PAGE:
When should I start a sleep schedule for my newborn is a question many moms ask when they are looking for a bit more predictability, let’s dig right in.
So you’ve had a perfect baby, are home from the hospital, are having hormone fog (a name I gave the twilight zone feeling of having a newborn), and now you’re yearning for a bit of predictability.
You want to be sure baby is getting all the milk, snuggles, and sleep he or she needs to grow up and thrive.
When should I start a sleep schedule for my newborn?
You can aim towards a newborn sleep schedule anytime after those first few days at home. Essentially, you’re going to give baby full feeds every 2 to 3 hours (choosing a bedtime and possibly a morning wake up time) and, pretty soon, you’ll be on a predictable schedule.
Those first few weeks are really a time of you getting to know your baby, their sleep cues, and fixing any day night confusion they may have going on. You won’t be able to achieve a ton of predictability, but you will be able to set up a scaffolding both you and the baby will benefit from later.
Like the following:
- Not having your first “wake up morning feed” be at 10 a.m.
- Not putting baby to bed too late and missing out on all that deep sleep before midnight
- Helping baby’s long sleep stretches be at NIGHT not during the DAY
How long should newborns be awake?
As a certified baby sleep consultant having helped thousands of mothers and babies, I can categorically say that observing and respecting a newborn’s wake window will be a fast ticket to having a settled baby.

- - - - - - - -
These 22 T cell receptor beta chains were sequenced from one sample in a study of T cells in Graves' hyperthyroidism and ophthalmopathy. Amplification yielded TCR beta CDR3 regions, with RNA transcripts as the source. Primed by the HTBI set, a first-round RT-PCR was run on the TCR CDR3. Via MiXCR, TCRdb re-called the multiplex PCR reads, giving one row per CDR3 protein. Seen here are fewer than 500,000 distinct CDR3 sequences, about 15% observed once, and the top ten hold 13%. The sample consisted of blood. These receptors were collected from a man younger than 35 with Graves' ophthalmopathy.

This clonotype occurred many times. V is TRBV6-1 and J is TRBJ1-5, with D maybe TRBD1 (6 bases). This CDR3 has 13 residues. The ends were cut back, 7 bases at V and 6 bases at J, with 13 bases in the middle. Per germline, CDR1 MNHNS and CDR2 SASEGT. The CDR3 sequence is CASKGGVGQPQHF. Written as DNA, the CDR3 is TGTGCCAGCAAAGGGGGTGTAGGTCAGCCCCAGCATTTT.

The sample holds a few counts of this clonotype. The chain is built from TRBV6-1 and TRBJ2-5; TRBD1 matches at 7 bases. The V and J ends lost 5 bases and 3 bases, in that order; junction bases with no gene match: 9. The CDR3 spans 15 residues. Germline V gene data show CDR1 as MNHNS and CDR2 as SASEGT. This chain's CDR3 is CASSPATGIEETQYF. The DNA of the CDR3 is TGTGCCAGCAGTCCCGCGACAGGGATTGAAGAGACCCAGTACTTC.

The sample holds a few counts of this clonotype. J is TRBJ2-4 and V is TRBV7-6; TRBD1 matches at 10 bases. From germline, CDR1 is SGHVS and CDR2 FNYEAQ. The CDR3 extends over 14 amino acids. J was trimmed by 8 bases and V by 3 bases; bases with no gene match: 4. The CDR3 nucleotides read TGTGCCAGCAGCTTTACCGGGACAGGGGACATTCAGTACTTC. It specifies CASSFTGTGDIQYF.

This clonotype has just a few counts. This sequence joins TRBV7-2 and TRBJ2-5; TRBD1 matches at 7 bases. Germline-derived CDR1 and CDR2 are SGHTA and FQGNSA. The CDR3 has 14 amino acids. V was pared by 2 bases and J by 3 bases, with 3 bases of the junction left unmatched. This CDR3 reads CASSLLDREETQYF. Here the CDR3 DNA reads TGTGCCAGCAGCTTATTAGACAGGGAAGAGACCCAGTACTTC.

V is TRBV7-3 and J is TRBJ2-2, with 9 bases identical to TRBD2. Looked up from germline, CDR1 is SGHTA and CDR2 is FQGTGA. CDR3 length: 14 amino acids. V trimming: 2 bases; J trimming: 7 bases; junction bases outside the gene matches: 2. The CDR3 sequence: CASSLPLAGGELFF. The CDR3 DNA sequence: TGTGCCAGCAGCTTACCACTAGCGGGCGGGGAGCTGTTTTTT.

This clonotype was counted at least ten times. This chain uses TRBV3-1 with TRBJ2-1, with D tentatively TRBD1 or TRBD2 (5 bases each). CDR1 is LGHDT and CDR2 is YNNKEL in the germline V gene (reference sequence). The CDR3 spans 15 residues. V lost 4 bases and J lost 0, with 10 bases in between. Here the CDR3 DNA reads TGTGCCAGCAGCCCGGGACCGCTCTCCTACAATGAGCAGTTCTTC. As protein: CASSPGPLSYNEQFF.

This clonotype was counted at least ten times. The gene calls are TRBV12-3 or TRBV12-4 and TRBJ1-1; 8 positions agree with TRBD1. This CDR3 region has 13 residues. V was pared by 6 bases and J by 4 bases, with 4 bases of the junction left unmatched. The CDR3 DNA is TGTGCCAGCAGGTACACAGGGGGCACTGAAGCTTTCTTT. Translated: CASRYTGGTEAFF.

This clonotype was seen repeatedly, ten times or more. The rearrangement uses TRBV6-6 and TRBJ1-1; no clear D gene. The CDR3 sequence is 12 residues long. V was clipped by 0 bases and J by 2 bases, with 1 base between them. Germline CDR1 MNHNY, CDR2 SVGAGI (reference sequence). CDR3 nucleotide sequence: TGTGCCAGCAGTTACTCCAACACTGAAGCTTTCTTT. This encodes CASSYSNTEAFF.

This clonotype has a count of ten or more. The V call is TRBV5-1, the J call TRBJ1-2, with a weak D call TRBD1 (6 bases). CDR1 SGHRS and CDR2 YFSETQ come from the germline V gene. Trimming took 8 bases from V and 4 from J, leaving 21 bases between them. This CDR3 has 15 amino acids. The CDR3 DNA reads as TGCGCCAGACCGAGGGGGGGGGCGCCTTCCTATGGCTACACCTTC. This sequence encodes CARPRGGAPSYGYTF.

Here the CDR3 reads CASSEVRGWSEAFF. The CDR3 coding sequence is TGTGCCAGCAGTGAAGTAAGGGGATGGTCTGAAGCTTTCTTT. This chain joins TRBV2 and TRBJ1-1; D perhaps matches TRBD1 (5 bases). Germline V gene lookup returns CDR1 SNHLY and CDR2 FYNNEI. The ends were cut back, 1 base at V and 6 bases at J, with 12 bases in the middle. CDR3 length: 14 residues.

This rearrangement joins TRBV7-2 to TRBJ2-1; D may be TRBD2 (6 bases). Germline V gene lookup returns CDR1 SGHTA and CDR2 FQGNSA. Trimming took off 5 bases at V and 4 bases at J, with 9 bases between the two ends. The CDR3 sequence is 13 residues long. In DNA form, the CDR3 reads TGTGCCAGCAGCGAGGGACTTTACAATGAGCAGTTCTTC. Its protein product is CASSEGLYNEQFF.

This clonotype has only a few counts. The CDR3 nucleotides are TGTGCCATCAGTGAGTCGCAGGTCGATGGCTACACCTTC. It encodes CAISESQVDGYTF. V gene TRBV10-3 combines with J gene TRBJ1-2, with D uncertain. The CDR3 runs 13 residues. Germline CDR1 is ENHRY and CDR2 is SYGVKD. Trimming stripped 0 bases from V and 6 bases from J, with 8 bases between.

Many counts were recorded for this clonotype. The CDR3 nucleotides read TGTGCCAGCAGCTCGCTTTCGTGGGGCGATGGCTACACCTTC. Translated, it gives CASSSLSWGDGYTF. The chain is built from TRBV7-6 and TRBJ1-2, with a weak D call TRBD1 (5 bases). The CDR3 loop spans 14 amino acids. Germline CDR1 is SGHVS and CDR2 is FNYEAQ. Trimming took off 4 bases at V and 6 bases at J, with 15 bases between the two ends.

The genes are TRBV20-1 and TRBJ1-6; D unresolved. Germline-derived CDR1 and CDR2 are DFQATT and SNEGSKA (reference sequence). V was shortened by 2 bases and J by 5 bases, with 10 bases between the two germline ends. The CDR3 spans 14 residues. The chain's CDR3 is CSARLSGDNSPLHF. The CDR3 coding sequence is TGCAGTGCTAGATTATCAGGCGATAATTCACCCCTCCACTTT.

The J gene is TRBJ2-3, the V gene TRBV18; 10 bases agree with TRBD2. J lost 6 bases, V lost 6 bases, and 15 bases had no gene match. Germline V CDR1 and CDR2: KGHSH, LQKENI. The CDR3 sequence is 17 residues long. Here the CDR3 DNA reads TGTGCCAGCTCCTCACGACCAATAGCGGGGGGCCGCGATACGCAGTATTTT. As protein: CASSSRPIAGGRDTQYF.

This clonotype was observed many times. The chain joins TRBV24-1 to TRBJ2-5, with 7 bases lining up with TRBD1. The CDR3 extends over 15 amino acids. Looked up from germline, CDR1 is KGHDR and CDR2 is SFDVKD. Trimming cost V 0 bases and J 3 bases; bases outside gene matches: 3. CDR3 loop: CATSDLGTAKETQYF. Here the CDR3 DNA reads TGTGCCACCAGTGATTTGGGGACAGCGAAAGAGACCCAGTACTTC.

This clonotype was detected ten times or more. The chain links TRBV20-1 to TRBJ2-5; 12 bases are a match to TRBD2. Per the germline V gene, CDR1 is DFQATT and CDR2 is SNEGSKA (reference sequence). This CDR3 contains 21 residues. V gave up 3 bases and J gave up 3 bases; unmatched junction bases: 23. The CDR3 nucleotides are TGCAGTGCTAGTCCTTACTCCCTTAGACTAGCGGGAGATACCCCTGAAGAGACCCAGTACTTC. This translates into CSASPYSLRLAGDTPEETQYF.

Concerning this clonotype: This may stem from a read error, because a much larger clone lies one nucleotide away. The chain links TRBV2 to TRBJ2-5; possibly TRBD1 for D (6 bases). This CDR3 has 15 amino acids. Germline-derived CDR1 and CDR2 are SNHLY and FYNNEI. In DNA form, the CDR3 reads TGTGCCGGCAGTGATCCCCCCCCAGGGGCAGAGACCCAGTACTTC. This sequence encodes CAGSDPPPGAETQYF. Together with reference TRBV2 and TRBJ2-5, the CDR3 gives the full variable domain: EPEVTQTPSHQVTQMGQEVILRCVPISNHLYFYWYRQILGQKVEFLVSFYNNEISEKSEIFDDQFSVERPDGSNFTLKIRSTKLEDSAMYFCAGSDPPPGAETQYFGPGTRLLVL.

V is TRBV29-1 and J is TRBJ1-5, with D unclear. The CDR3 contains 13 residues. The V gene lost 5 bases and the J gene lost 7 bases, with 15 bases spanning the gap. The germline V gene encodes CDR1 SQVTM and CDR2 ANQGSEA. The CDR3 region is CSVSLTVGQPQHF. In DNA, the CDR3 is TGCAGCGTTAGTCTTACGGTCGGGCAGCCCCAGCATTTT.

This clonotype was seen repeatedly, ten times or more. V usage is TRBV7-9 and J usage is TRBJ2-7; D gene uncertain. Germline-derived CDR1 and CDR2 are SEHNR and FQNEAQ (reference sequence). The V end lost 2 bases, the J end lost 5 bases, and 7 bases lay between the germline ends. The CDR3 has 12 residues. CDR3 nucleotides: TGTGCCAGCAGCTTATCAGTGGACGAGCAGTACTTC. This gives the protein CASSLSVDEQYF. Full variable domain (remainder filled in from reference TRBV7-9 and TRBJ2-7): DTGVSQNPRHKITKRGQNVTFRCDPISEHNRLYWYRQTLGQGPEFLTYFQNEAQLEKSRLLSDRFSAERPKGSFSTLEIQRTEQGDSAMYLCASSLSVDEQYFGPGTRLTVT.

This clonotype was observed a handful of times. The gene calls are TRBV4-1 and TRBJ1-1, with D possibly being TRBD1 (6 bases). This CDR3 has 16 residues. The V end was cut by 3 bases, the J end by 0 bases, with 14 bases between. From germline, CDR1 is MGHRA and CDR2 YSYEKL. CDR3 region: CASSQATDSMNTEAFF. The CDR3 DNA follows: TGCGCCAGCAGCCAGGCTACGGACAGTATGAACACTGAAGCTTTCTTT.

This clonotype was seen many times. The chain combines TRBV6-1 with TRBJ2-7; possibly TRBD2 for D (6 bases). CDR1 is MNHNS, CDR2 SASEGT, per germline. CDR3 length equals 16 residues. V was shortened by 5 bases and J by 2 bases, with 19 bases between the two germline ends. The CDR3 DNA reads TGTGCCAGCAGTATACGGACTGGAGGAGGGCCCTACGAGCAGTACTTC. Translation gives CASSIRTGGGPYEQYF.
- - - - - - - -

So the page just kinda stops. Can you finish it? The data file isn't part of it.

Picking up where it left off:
You count “awake time” from the START of a feed. So if baby starts feeding at 8:30 a.m. and goes to sleep at 9:45 a.m. they have been awake 1 hour and 15 minutes.
Tried-and-true *hands on* newborn settling strategies that even the most fussy (or wide-awake-sleep-refusing) newborns cannot resist!Learn More
That’s how you clock awake windows.
You do NOT only count the time after feeding stops before napping begins.
Most newborns can go between 45 minutes to 1 hour and 30 minutes awake before needing another nap. You can watch your baby closely to see if they are dozing off, getting that glazed look in their eyes, rubbing their eyes, yawning, etc. and then you’ll know they’re ready for a nap.
Better to put them in the crib too soon, rather than too late.
Learn how to space naps, how many a day per age, best times, etc. and get your nap game ON!
What is a realistic newborn sleep schedule?
I’ve written a super specific (highly bookmarked) post on this very thing, week by week. You can get my ultimate newborn sleep schedule: week by week, here.
Here’s why routines are so useful for babies and mamas.
- You know babies needs will be met in predictable intervals which will prevent baby from having to scream and wail (and you to try and figure out why)
- YOU can meet your own postpartum and self-care needs because you’ll be able to pinpoint times of day to get things done that need doing
- Routines give you a guideline of what baby needs. You’ll quickly begin to understand baby’s different cries and will be able to meet their true need. AKA, putting them down for a nap when they cry instead of shoving them on your boob when they aren’t hungry, but exhausted.